Can prepositions define a special name?

Jawel7

Senior Member
Turkish
Hello everyone.
We can say: " I want a car with blue doors."
Here, "with blue doors" are identifying "a car" .
Is this also true for a special name such as "Istanbul, London.."

Example:
There is someone who doesn't know anything where London is.

Can I say: "Let's talk about London in England." ?
"in England" is defining "London" here. Is it correct?
 
  • entangledbank

    Senior Member
    English - South-East England
    Yes. There's also a London in Canada, so you might need to use prepositions that way. We can also talk about the İstanbul of your childhood - it felt like a different city from the İstanbul of today.
     

    Jawel7

    Senior Member
    Turkish
    Yes. There's also a London in Canada, so you might need to use prepositions that way. We can also talk about the İstanbul of your childhood - it felt like a different city from the İstanbul of today.
    Like saying "I want a car with blue doors." ,
    Do you think that it is also correct "Let's talk about Italy with many different museums"?
     

    Englishmypassion

    Senior Member
    India - Hindi
    Like saying "I want a car with blue doors." ,
    Do you think that it is also correct "Let's talk about Italy with many different museums"?
    Yes, if there is more than one Italy in the world, or--which is a more likely scenario-- when you are talking about Italy in different times/ages and at one time Italy had many different museums as opposed to other times when it didn't have many different museums.


    I didn't know there was a London in Canada too. Thanks, ETB.
     

    Jawel7

    Senior Member
    Turkish
    Yes, if there is more than one Italy in the world, or--which is a more likely scenario-- when you are talking about Italy in different times/ages and at one time Italy had many different museums as opposed to other times when it didn't have many different museums.


    I didn't know there was a London in Canada too. Thanks, ETB.
    Can not I just give an extra information about Italy? For example, The person whom I speak to doesn't know that Italy has many different museums, and to explain it, I say: "Let's talk about Italy with many different museums" ?
     

    Englishmypassion

    Senior Member
    India - Hindi
    Can not I just give an extra information about Italy? For example, The person whom I speak to doesn't know that Italy has many different museums, and to explain it, I say: "Let's talk about Italy with many different museums" ?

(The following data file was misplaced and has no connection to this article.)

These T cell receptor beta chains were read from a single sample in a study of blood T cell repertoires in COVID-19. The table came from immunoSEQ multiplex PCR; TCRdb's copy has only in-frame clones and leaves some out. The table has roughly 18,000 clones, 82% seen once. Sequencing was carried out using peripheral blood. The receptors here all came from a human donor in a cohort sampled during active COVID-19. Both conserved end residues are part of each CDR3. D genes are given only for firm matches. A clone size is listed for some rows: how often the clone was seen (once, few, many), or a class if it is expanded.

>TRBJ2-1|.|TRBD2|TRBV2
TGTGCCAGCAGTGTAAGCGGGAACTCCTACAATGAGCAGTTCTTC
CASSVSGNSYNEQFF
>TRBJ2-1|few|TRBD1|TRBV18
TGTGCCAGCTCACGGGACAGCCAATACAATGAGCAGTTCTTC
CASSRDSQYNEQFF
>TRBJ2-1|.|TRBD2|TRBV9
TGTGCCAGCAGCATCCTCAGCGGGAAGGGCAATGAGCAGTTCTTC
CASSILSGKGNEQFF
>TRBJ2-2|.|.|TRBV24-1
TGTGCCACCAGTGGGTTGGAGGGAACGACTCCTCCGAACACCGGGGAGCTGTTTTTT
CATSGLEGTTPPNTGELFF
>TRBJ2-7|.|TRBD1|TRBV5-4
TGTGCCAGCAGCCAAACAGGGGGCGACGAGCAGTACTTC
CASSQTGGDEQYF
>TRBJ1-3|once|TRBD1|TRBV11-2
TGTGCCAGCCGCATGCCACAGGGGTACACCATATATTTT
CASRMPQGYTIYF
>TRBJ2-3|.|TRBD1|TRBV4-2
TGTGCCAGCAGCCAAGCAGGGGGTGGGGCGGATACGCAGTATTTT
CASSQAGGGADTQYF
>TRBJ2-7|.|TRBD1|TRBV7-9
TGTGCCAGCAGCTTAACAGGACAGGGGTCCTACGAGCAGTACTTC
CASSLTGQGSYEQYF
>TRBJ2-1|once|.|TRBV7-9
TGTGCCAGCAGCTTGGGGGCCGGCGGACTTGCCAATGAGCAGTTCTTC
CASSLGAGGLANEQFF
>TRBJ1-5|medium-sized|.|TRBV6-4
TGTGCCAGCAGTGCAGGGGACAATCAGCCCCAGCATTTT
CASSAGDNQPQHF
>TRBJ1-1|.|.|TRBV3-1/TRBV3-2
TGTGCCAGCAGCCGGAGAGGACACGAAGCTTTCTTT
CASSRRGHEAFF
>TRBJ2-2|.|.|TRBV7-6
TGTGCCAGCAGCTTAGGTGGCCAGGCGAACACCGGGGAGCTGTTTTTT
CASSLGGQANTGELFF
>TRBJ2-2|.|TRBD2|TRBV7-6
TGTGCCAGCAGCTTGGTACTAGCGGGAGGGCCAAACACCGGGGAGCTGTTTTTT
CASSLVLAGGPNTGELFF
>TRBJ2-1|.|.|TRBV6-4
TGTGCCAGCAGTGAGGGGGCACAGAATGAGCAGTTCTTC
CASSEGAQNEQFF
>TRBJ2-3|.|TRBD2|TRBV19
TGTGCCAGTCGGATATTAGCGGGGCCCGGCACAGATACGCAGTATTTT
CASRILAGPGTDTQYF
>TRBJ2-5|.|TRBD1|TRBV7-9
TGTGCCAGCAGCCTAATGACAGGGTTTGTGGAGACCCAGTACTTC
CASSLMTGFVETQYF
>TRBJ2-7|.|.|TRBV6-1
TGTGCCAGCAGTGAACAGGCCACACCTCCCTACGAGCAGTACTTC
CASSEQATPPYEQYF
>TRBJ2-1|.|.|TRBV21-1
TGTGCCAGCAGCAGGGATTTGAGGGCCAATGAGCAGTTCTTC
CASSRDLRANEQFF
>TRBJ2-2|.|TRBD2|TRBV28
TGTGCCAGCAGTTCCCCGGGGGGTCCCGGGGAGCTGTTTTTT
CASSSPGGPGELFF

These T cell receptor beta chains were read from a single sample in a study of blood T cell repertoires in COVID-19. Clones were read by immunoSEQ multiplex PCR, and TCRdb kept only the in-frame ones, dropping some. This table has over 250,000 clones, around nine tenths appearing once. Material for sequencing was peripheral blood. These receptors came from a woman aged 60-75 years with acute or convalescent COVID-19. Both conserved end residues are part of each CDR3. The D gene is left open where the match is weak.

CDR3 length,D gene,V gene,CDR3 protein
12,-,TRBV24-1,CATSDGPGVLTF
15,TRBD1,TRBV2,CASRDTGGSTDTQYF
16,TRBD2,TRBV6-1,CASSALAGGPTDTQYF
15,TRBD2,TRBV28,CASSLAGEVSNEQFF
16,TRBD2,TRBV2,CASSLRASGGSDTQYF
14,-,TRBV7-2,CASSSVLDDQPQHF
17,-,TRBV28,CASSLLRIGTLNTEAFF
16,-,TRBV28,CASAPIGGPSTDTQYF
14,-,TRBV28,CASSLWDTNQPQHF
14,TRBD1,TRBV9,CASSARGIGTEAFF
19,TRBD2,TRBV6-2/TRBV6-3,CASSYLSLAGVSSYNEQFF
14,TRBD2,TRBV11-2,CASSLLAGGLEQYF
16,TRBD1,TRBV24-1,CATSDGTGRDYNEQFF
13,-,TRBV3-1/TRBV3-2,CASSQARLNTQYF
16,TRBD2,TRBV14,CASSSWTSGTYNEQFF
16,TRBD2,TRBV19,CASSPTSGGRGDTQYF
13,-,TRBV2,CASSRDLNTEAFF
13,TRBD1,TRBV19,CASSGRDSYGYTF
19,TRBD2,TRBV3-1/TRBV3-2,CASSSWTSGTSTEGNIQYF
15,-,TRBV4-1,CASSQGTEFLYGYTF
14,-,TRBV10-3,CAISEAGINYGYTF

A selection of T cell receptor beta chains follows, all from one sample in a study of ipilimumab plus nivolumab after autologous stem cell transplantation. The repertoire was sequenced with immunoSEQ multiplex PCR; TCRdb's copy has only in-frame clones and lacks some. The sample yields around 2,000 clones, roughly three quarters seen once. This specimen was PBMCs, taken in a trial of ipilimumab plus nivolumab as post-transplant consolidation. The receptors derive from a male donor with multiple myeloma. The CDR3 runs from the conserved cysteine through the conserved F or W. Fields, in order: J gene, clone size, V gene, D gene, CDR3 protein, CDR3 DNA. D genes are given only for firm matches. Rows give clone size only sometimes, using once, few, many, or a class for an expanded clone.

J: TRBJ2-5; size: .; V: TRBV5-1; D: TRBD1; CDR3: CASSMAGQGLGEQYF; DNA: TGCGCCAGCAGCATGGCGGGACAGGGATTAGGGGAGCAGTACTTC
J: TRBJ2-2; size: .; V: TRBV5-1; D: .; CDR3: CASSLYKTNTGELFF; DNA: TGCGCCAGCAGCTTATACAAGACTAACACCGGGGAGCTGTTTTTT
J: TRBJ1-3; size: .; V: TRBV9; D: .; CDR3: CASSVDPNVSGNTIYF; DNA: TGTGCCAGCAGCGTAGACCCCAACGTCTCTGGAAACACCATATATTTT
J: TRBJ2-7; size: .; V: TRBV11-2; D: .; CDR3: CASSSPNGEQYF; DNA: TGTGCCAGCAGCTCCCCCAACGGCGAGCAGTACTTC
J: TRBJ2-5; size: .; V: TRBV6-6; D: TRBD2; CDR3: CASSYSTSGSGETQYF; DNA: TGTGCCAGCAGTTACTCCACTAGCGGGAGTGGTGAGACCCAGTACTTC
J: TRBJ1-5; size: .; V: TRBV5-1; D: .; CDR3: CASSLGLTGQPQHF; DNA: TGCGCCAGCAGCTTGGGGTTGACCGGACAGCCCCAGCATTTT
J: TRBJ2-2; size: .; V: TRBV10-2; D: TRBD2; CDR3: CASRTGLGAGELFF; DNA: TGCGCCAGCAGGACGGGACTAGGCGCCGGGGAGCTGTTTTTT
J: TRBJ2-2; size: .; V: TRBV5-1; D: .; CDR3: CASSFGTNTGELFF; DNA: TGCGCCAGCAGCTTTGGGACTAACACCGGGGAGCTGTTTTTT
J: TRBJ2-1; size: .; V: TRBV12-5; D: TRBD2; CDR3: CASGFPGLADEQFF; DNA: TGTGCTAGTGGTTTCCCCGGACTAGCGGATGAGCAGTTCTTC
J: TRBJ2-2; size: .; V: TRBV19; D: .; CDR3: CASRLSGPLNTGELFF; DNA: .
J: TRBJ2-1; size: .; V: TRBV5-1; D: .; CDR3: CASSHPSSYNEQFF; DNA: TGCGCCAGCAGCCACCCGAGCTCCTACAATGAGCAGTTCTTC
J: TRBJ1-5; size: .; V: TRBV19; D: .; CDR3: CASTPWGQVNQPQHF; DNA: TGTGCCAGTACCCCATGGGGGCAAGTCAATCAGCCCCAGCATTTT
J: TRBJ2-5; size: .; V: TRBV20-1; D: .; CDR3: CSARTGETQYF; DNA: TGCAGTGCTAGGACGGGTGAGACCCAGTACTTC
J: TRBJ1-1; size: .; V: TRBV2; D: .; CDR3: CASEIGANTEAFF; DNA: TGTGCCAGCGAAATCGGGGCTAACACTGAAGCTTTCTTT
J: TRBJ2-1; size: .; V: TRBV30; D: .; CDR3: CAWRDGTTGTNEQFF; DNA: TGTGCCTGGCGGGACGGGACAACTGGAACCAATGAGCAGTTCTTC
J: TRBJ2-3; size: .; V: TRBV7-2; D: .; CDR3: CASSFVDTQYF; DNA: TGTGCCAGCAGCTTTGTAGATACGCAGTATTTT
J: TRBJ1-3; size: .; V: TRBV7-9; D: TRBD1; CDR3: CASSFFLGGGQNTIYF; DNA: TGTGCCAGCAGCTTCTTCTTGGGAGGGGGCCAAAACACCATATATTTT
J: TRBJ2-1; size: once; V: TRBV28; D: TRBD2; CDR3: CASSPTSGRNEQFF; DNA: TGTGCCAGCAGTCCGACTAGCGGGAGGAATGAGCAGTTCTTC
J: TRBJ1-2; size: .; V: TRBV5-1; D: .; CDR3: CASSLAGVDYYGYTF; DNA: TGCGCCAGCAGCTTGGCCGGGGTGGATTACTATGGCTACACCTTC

In that case, you'd say something like "... Italy, a country with many different museums."
     

    Jawel7

    Senior Member
    Turkish
    No.

    However, you might say "As a vacation destination, I would choose Italy, with its delicious food and its many different museums, instead of the Sahara Desert."
    I think the problem is connected to the preposition "with".
    What if I said:
    "Let's talk about Italy, in Europe
    or
    Let's talk about Italy, which is in Europe."
    ?
     

    GreenWhiteBlue

    Senior Member
    USA - English
    I think the problem is connected to the preposition "with".
    Why do you see a problem? As noted, you can use "with."

    What if I said:
    "Let's talk about Italy, in Europe
    That would work if you were speaking to someone who might confuse it with another "Italy." For example, there actually is a town in Texas named "Italy"; it is roughly halfway between Waco and Fort Worth. Suppose someone started to tell you about that town, and you wanted to change the subject. You could certainly say "Let's not talk about Italy in Texas; let's talk about Italy in Europe."

    or
    Let's talk about Italy, which is in Europe."
    You could also say that, although the meaning is different. It sounds very much like something an elementary school teacher might say to her class when teaching them about the countries of the world, and where to find them on the map.
     

    PaulQ

    Senior Member
    UK
    English - England
    We can say: " I want a car with blue doors."
    Here, "with blue doors" are identifying "a car" .
    Yes. [Preposition + noun/noun phrase or clause, preposition, or gerund] always produces a modifier.

    If the modifier is adjectival, then it specifies/identifies a general noun:

    I want a car with blue doors, not one with red doors.
    Is this also true for a special name such as "Istanbul,
    No, it is different. There is only one Istanbul, and therefore you should be careful how you qualify it.

    "And here is Istanbul with the blue doors" would be silly, as all cities have some blue doors and it would suggest that there were other Istanbuls.

    "And here is a photo of Istanbul with its Hagi Sofia" - here "with" would mean "together with" - this use of "with" is not a defining use.
     
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